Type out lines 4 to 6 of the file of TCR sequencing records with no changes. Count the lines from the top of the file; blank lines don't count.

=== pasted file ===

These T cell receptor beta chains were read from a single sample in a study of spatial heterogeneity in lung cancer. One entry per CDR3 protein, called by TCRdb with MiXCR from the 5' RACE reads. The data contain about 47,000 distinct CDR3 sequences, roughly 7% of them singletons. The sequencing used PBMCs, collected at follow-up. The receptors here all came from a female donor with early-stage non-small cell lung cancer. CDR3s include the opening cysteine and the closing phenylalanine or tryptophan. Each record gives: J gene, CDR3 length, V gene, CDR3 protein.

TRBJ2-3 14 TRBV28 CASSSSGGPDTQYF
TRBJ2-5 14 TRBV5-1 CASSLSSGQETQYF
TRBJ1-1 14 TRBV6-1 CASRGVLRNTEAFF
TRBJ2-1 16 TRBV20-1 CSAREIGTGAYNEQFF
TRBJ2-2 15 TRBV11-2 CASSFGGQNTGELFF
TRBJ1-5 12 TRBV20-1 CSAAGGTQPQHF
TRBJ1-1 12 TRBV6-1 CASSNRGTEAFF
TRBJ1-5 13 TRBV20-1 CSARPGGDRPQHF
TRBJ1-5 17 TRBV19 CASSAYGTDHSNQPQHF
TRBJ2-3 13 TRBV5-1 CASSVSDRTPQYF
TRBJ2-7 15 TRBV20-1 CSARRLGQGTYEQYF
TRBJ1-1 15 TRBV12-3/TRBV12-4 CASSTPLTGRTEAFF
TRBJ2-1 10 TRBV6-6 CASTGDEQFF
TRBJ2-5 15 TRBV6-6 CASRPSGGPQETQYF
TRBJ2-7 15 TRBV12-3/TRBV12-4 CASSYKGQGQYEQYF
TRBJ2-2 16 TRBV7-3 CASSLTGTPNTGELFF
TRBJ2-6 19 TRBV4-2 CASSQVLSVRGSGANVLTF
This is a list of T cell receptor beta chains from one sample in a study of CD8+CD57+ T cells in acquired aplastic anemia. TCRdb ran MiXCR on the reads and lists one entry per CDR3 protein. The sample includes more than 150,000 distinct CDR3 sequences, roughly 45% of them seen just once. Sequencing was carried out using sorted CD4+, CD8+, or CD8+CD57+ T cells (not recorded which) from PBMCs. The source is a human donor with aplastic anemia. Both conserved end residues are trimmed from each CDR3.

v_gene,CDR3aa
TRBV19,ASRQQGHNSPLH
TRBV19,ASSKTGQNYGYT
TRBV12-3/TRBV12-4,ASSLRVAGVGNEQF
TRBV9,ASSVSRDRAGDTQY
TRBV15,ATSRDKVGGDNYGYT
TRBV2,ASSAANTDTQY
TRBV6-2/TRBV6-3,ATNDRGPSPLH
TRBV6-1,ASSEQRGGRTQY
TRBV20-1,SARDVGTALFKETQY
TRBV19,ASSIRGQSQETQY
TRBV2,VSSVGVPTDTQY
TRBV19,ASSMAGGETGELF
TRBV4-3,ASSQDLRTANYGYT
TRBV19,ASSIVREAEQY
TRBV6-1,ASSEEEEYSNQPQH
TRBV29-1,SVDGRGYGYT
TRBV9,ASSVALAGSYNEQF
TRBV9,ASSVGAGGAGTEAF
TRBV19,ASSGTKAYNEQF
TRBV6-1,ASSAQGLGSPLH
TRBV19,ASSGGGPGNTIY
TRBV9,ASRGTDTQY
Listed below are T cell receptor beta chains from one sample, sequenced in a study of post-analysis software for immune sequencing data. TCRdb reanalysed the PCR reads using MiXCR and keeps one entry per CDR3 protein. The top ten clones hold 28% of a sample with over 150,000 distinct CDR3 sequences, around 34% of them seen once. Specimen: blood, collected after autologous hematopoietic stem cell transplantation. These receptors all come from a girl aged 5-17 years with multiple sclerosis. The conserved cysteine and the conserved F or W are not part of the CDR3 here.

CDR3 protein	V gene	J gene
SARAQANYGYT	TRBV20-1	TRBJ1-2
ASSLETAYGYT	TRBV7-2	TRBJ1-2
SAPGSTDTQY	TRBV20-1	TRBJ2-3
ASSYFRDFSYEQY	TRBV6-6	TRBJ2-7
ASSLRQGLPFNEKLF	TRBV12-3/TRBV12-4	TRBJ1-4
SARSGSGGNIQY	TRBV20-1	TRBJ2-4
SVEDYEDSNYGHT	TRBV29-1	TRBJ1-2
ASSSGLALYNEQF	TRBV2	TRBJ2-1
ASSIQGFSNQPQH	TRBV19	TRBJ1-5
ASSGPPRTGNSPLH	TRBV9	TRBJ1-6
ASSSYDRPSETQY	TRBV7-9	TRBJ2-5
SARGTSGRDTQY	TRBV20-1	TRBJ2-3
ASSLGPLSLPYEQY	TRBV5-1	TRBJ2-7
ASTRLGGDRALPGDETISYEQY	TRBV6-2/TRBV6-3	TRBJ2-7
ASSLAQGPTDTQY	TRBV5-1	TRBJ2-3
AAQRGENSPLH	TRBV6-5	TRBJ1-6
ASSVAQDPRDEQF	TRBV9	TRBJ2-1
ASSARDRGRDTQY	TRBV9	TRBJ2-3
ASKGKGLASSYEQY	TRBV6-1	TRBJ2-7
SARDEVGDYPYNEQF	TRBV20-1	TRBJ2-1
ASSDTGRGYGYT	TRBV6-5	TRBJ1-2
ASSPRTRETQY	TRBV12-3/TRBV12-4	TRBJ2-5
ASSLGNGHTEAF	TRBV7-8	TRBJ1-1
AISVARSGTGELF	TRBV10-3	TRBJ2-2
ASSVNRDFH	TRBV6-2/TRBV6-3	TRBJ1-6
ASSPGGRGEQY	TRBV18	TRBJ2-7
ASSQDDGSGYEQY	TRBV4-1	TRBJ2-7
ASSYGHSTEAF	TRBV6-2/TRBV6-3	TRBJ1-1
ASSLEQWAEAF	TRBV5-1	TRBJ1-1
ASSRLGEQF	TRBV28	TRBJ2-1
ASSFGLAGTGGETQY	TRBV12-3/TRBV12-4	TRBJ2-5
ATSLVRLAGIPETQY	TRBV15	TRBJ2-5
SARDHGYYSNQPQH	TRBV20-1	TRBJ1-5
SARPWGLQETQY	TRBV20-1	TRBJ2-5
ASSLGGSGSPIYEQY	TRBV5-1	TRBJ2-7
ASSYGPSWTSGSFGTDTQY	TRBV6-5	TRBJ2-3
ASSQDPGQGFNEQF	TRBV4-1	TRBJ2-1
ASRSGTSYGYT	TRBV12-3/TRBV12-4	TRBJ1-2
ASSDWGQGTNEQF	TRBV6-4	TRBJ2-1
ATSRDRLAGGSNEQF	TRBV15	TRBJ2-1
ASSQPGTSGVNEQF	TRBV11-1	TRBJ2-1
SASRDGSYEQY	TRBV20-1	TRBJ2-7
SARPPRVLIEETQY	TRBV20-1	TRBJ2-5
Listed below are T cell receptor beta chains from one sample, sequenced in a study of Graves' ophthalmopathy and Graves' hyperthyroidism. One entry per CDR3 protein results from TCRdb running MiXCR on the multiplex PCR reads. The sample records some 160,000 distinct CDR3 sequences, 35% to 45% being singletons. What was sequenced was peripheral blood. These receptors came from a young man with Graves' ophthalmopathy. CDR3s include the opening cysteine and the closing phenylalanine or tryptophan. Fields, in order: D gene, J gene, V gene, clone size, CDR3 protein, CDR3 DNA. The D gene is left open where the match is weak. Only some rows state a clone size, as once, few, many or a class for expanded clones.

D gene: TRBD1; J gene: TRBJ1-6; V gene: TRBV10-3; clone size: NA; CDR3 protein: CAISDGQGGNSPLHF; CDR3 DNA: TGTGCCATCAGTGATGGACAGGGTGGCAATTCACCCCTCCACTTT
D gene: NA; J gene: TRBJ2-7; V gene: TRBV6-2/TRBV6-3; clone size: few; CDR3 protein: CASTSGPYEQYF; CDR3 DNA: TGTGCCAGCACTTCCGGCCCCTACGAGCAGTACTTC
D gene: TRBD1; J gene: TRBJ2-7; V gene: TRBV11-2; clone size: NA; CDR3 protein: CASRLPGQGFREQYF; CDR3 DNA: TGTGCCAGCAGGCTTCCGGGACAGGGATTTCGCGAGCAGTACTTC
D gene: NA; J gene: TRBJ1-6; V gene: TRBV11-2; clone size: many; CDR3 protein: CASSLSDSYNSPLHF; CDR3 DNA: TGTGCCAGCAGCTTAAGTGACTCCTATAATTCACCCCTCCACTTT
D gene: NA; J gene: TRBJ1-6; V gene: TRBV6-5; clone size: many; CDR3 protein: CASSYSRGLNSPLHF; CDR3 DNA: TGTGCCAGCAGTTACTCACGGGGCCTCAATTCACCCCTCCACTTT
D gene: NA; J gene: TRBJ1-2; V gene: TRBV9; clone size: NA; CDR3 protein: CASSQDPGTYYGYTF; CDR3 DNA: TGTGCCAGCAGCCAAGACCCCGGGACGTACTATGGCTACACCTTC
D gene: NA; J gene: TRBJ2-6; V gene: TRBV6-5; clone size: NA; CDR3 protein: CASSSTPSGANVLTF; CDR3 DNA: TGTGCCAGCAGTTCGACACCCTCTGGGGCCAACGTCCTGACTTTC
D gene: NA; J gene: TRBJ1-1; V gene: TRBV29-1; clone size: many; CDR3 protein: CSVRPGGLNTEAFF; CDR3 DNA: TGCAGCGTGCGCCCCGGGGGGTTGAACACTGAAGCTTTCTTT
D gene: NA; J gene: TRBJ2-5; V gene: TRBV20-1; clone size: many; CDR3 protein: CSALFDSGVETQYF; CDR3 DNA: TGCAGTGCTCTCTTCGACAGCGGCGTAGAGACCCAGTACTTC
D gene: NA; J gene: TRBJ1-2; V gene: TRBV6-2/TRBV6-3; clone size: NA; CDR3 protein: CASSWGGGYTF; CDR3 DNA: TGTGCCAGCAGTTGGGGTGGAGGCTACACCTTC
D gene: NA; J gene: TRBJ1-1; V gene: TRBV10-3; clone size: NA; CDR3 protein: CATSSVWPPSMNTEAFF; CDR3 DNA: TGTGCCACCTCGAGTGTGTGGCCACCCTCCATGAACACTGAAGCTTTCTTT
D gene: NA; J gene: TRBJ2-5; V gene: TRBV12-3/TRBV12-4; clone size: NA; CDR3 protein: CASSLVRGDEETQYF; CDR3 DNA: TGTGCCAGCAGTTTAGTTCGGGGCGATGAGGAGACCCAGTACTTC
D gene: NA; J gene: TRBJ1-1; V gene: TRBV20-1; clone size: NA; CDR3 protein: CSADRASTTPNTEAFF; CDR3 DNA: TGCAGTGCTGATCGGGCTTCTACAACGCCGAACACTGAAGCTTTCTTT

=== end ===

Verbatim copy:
TRBJ1-1 14 TRBV6-1 CASRGVLRNTEAFF
TRBJ2-1 16 TRBV20-1 CSAREIGTGAYNEQFF
TRBJ2-2 15 TRBV11-2 CASSFGGQNTGELFF